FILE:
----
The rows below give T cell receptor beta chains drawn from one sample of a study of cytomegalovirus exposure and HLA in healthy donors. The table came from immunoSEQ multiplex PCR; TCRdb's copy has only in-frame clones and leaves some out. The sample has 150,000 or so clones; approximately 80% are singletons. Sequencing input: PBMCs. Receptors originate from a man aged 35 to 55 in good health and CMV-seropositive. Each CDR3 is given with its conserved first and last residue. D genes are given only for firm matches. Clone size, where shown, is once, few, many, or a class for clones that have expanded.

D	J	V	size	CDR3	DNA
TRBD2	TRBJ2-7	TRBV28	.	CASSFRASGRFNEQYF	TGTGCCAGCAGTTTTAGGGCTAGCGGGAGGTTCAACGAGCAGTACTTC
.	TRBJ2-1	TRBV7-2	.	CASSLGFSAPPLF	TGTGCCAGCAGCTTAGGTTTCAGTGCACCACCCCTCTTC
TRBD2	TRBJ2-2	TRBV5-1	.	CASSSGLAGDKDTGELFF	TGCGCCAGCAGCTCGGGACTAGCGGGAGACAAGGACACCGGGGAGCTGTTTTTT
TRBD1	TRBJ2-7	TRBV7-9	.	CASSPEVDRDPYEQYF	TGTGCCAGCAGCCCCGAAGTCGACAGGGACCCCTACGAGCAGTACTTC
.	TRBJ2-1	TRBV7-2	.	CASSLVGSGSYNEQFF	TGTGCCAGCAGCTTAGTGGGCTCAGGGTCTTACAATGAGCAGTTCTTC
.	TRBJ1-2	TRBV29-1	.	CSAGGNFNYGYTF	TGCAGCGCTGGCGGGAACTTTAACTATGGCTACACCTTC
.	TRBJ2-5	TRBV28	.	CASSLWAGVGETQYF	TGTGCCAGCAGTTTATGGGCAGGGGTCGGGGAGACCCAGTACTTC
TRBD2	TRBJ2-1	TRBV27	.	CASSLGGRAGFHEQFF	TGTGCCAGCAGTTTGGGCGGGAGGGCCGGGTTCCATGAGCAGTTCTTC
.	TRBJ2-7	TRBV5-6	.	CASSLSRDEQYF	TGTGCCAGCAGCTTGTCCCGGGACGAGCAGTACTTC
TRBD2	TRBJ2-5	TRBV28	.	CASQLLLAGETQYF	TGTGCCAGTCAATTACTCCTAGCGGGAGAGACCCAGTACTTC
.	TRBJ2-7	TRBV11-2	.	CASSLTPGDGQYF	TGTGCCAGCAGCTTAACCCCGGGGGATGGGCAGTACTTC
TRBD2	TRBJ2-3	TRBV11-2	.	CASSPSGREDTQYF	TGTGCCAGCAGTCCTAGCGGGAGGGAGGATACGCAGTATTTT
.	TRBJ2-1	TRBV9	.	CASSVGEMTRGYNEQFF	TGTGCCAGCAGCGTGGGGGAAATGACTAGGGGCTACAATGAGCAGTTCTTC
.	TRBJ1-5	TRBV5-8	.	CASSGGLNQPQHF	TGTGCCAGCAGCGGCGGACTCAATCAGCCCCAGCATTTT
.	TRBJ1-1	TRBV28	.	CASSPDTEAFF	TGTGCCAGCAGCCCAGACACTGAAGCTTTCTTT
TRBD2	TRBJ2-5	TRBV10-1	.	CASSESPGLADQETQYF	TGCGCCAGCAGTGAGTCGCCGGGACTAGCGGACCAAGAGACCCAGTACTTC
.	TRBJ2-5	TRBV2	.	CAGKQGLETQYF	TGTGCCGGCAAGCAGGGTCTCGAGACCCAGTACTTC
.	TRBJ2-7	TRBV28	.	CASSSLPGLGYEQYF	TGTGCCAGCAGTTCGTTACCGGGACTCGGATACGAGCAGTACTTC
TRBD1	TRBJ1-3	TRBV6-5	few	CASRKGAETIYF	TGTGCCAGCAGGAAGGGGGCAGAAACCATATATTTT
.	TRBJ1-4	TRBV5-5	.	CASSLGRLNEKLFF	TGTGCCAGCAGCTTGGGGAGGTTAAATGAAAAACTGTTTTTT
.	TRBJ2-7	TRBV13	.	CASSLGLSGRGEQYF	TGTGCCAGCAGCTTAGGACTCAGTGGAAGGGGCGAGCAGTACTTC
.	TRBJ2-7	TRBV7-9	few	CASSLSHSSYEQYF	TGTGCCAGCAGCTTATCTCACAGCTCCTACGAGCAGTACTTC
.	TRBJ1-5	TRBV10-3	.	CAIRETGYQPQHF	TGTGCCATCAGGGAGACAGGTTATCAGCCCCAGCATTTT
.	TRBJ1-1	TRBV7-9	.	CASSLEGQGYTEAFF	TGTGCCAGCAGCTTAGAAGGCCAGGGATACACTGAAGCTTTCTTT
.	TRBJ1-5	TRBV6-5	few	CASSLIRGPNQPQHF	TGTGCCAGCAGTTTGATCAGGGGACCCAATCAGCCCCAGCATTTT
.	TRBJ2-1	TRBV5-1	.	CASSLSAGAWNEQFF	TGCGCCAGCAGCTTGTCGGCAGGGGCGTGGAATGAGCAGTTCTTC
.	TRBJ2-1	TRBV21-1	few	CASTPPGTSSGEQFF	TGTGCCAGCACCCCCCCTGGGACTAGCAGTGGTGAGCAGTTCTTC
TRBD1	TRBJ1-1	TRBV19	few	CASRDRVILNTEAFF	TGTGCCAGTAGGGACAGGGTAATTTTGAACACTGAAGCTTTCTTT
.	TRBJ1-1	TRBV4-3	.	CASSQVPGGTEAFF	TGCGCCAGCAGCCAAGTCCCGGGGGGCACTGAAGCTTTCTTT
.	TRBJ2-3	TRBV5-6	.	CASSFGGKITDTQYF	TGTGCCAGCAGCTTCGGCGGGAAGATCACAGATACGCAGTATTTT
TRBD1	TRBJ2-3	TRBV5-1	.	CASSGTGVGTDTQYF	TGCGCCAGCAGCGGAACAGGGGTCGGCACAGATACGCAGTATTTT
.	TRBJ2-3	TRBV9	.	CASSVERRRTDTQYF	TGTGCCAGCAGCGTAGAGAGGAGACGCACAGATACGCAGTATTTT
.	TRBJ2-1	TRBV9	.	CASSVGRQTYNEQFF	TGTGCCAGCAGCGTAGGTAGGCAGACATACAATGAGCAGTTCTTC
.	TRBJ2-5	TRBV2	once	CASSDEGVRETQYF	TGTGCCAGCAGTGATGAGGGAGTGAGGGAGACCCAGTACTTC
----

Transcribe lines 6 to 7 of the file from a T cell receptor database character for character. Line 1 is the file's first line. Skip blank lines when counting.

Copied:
TRBD1	TRBJ2-7	TRBV7-9	.	CASSPEVDRDPYEQYF	TGTGCCAGCAGCCCCGAAGTCGACAGGGACCCCTACGAGCAGTACTTC
.	TRBJ2-1	TRBV7-2	.	CASSLVGSGSYNEQFF	TGTGCCAGCAGCTTAGTGGGCTCAGGGTCTTACAATGAGCAGTTCTTC